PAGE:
Iran Won't Come Clean About Its Plane Crash Tragedy


(Bloomberg Opinion) -- The culture of reflexive conspiracy-theorizing that pervades the Islamic Republic can sometimes catch out its own officials. Responding to reports that the Ukrainian International Airlines Flight 752 was shot down by an Iranian missile, the head of Iran’s civil aviation organization protested that this was out of question, because his country’s air-defense systems were too sophisticated to make such a mistake.

This is exactly the kind of absurd reasoning that attended the Iranian regime’s narrative of its most famous civil aviation tragedy before this week: the 1988 downing of Iran Air Flight 655 by an American warship, the USS Vincennes, which mistook the airliner for an Iranian F-14 fighter jet. All 290 lives on board were lost. Viewed through the paranoid lens of the Islamic Republic, the worst accident in the history of the U.S. Navy was not an accident at all — because, surely, the American radar systems were too sophisticated to make such an error.

Just a few days ago, in the aftermath of the U.S. drone strike that killed Qassem Soleimani, President Hassan Rouhani darkly invoked the Flight 655 tragedy while responding to President Donald Trump’s claim that, in the event of an Iranian attack, the U.S. had 52 targets against which to retaliate.

“Those who refer to the number 52 should also remember the number 290,” the Iranian leader tweeted, along with the hashtag #IR655. Rouhani went on to add: “Never threaten the Iranian nation.”

That tweet has not aged well.

Alas, it might be too much to expect the Iranian regime to acknowledge that hideous tragedies can and do occur in the fog of war, much less to try and clear the miasma, mostly of its own making, that envelops much of the Middle East.  

The tragedy of Flight 655 was one of the reasons Ayatollah Ruhollah Khomeini decided, a few months after it happened, to accept that Iran was in a hopeless position in its war with Iraq, and agree to end the eight-year conflict. Iran was already taking a pounding from Saddam Hussein’s forces and Khomeini worried that the U.S. would either get involved directly or equip Iraq with even more sophisticated weapons.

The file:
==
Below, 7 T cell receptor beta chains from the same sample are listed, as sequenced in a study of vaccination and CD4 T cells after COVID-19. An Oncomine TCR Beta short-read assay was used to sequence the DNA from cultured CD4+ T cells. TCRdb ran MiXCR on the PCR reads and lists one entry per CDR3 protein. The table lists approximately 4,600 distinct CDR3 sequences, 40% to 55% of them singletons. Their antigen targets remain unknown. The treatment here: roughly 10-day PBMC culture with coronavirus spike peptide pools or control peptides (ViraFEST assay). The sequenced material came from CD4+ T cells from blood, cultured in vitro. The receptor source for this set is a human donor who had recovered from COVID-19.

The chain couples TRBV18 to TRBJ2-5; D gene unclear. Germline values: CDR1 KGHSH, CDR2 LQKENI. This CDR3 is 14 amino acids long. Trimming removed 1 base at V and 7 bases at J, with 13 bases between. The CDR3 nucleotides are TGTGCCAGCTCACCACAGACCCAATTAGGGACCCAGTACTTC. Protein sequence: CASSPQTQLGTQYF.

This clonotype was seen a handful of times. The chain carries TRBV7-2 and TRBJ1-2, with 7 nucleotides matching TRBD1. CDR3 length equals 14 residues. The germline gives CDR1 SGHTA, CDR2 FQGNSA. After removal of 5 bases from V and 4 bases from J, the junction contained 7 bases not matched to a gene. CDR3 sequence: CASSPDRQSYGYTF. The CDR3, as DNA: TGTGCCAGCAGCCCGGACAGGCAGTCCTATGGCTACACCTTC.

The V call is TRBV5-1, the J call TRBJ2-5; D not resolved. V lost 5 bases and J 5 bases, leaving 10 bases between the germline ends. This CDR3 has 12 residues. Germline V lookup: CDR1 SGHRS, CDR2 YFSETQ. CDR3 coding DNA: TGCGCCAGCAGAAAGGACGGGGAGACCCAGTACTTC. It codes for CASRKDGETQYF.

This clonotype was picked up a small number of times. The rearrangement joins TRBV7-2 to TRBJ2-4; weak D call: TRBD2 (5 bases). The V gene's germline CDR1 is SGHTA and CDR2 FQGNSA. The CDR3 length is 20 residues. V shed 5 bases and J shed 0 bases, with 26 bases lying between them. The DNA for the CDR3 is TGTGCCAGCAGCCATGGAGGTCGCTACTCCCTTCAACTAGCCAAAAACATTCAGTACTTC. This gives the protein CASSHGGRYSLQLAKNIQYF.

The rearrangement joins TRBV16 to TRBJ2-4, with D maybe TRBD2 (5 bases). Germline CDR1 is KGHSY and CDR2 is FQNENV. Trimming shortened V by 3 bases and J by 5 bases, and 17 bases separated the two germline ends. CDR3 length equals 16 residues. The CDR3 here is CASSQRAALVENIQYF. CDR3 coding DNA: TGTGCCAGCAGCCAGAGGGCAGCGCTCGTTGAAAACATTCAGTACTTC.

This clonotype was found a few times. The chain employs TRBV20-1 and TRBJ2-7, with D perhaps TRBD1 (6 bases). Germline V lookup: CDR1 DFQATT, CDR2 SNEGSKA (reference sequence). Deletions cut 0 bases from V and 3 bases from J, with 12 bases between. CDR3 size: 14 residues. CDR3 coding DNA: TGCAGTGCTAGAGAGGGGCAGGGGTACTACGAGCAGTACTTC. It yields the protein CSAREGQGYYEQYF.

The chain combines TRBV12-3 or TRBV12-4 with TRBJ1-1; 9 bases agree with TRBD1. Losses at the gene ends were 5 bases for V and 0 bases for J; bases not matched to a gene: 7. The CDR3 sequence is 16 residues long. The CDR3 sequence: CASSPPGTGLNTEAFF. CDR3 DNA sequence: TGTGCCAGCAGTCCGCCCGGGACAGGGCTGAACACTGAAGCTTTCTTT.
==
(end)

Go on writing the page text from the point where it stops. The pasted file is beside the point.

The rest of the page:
Under his successor as Supreme Leader, Ali Khamenei, the Islamic Republic continues to threaten “harsher revenge” for Soleimani. Tehran’s tame terrorists and militias across the region claim to be planning their own retaliation. This is calculated to thicken the fog, never mind that it might lead to more tragedy.

Simultaneously, the regime is determined to obfuscate the facts around Flight 752’s tragic end. While claiming to welcome international assistance in investigations, it appears to be engaged in a frantic cover-up. A CBS crew that visited the site this morning found the debris had for the most part been removed, and scavengers were picking through anything that remained. There was no security, no effort to cordon off the scene, and no sign of any Iranian investigators.

This makes the regime’s claims about the plane’s flight recorders look highly suspect. After initially refusing to hand the “black box” over to Boeing Co., the aircraft’s manufacturer, Tehran is now saying that it was damaged in the crash — but that it intends to download the recordings.

That Iranian officials are unable to keep their stories straight allows little optimism that they will allow the facts of Flight 752’s final minutes to come to light. One official has suggested that the investigation would take a year, possibly two. That should give the regime plenty of time to cook up more elaborate conspiracy theories.

This column does not necessarily reflect the opinion of the editorial board or Bloomberg LP and its owners.

Bobby Ghosh is a columnist and member of the Bloomberg Opinion editorial board. He writes on foreign affairs, with a special focus on the Middle East and the wider Islamic world.

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